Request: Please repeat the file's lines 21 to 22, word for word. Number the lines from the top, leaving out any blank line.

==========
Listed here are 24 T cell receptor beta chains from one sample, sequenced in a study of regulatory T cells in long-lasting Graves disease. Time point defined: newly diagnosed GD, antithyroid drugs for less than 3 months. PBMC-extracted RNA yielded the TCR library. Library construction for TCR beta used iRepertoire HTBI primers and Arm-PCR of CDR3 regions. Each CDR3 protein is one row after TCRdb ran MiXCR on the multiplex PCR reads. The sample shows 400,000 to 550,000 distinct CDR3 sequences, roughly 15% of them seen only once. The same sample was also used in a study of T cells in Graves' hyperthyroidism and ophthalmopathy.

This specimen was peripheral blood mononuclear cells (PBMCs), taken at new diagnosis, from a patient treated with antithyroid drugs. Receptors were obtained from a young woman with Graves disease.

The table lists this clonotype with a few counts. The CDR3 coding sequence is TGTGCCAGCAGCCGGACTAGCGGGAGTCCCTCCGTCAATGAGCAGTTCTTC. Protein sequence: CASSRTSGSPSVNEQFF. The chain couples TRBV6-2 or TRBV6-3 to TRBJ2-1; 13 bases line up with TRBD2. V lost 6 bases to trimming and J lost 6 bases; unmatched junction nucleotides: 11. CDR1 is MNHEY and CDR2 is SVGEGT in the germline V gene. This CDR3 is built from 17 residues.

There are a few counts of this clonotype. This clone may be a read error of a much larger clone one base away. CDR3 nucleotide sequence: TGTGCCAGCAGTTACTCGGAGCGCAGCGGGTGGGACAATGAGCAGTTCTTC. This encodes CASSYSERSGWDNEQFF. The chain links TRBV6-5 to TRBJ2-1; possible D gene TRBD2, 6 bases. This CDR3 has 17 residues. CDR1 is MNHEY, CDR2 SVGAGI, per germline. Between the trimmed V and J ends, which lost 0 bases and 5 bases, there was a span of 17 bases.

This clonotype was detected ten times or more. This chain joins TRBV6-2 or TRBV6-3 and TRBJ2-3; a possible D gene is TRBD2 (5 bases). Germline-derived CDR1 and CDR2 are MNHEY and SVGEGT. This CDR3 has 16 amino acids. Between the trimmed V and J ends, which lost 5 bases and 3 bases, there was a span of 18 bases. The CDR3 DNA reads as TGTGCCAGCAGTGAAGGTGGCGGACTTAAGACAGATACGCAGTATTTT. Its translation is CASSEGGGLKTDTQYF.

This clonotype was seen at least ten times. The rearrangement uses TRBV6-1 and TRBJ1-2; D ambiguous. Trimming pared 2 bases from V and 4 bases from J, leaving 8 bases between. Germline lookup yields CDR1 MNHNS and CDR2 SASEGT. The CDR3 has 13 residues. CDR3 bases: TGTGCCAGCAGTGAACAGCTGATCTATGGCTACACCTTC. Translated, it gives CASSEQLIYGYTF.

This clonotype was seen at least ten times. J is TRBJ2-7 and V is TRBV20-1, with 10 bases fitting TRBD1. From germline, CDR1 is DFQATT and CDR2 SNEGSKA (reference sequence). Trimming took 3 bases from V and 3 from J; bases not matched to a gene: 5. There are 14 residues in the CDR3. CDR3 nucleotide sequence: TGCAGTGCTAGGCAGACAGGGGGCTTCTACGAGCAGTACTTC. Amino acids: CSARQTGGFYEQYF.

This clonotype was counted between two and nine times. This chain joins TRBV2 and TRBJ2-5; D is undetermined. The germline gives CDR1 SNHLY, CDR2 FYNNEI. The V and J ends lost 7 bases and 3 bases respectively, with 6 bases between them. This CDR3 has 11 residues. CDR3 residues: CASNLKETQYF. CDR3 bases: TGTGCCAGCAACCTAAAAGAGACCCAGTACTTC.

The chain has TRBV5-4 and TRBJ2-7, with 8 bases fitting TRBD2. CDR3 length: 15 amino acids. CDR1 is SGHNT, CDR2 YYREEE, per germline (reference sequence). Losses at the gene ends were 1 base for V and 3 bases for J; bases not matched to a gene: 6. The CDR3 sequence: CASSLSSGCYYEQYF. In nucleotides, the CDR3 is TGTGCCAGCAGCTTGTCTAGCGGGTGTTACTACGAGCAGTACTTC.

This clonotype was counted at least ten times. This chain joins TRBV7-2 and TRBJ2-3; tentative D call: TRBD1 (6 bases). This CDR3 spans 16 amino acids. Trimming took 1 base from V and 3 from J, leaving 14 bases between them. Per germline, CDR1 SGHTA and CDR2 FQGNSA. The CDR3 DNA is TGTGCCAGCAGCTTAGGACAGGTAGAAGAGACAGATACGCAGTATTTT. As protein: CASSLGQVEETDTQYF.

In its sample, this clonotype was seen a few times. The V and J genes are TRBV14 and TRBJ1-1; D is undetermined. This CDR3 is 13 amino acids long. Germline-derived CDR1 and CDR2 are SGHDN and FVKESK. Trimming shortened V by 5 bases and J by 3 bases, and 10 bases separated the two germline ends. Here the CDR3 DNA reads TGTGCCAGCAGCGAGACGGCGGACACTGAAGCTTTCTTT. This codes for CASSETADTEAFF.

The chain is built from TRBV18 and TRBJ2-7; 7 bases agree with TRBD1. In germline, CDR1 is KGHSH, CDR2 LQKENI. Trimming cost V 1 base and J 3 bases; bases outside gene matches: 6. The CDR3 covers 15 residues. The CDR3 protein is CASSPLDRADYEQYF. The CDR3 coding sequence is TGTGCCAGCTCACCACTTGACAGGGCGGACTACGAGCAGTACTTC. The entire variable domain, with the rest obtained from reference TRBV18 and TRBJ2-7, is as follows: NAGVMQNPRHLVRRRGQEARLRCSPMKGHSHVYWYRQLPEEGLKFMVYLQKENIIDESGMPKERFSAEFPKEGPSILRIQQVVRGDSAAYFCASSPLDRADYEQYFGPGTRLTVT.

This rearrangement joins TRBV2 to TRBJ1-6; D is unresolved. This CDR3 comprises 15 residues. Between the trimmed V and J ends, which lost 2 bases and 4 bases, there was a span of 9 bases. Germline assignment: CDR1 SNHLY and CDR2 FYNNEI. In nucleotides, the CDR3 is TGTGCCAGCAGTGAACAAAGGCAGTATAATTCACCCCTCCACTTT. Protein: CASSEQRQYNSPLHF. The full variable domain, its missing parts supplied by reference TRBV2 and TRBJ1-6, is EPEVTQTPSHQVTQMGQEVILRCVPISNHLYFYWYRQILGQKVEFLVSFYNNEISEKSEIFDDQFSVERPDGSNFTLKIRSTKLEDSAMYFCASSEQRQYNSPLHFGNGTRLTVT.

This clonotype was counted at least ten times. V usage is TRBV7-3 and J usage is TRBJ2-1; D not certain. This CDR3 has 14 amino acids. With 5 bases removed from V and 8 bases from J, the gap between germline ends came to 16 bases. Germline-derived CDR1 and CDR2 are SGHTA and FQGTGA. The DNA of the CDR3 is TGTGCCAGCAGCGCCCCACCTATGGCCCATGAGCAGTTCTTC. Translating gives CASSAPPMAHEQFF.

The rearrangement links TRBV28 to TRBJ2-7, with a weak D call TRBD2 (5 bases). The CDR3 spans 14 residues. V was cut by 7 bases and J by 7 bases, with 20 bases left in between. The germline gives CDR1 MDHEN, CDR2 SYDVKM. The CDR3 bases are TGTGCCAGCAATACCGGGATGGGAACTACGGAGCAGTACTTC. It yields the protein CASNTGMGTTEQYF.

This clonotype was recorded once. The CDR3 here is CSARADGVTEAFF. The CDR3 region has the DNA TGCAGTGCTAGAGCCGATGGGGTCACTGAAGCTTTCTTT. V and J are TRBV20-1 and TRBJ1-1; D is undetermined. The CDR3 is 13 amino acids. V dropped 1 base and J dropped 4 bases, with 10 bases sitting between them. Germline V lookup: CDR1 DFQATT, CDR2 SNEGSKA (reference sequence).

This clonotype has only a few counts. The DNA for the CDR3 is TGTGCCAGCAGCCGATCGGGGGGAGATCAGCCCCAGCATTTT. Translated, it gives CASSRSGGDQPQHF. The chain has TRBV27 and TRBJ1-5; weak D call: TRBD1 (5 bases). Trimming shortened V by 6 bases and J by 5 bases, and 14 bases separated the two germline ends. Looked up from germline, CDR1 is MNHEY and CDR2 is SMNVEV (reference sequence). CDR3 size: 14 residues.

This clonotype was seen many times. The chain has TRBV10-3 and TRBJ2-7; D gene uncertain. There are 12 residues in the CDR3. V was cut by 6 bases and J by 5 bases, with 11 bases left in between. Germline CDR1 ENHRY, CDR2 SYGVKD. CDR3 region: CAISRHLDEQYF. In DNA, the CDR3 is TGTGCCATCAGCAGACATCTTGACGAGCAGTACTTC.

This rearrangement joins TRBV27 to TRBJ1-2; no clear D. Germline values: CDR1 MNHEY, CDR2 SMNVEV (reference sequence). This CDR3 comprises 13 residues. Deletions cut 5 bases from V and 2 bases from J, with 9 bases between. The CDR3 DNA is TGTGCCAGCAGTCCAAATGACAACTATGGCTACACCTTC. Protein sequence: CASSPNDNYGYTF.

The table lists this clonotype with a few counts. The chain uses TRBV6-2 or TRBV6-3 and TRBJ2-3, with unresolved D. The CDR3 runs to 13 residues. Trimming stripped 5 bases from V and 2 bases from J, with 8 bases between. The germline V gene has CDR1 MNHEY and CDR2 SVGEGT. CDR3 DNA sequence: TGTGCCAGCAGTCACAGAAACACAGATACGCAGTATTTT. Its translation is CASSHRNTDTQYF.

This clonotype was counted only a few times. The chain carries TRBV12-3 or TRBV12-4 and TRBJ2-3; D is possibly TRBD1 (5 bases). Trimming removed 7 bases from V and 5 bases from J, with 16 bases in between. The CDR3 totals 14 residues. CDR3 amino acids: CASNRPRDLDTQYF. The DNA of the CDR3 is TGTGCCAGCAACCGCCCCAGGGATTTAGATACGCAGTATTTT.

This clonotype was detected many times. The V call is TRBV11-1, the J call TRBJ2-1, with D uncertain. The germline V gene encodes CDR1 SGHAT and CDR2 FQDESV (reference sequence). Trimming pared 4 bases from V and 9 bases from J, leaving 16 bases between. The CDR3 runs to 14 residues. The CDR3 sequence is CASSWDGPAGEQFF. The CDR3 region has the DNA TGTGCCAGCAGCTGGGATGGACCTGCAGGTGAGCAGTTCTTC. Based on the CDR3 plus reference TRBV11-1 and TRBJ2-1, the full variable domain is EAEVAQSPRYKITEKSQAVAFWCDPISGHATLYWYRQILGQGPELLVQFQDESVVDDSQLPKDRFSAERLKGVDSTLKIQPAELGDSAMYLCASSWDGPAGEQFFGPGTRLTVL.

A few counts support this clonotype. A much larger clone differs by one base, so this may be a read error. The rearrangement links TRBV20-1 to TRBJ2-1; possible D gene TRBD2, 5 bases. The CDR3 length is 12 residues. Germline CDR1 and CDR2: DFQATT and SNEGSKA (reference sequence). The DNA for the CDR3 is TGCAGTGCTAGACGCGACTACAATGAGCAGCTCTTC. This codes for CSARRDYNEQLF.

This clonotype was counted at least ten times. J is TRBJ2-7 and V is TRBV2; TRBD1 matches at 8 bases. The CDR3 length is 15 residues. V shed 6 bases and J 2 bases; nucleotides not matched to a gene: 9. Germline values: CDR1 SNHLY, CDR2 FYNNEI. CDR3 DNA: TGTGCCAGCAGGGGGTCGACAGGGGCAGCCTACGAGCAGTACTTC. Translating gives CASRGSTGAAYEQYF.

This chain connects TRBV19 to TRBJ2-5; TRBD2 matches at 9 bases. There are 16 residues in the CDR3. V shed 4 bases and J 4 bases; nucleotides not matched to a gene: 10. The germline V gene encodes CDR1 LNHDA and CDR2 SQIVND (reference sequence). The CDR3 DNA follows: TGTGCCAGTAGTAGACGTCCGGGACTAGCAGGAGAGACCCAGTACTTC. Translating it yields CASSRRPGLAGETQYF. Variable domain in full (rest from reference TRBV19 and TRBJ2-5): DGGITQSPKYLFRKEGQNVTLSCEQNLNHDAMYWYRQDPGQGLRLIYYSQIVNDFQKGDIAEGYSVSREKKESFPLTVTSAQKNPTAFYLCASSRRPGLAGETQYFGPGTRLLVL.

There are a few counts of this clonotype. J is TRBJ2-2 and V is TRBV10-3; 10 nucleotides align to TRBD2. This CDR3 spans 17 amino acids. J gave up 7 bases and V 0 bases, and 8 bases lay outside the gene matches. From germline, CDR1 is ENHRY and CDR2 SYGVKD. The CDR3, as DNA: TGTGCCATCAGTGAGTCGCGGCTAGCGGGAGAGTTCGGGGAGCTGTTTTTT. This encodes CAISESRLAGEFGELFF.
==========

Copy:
This clonotype was counted only a few times. The chain carries TRBV12-3 or TRBV12-4 and TRBJ2-3; D is possibly TRBD1 (5 bases). Trimming removed 7 bases from V and 5 bases from J, with 16 bases in between. The CDR3 totals 14 residues. CDR3 amino acids: CASNRPRDLDTQYF. The DNA of the CDR3 is TGTGCCAGCAACCGCCCCAGGGATTTAGATACGCAGTATTTT.

This clonotype was detected many times. The V call is TRBV11-1, the J call TRBJ2-1, with D uncertain. The germline V gene encodes CDR1 SGHAT and CDR2 FQDESV (reference sequence). Trimming pared 4 bases from V and 9 bases from J, leaving 16 bases between. The CDR3 runs to 14 residues. The CDR3 sequence is CASSWDGPAGEQFF. The CDR3 region has the DNA TGTGCCAGCAGCTGGGATGGACCTGCAGGTGAGCAGTTCTTC. Based on the CDR3 plus reference TRBV11-1 and TRBJ2-1, the full variable domain is EAEVAQSPRYKITEKSQAVAFWCDPISGHATLYWYRQILGQGPELLVQFQDESVVDDSQLPKDRFSAERLKGVDSTLKIQPAELGDSAMYLCASSWDGPAGEQFFGPGTRLTVL.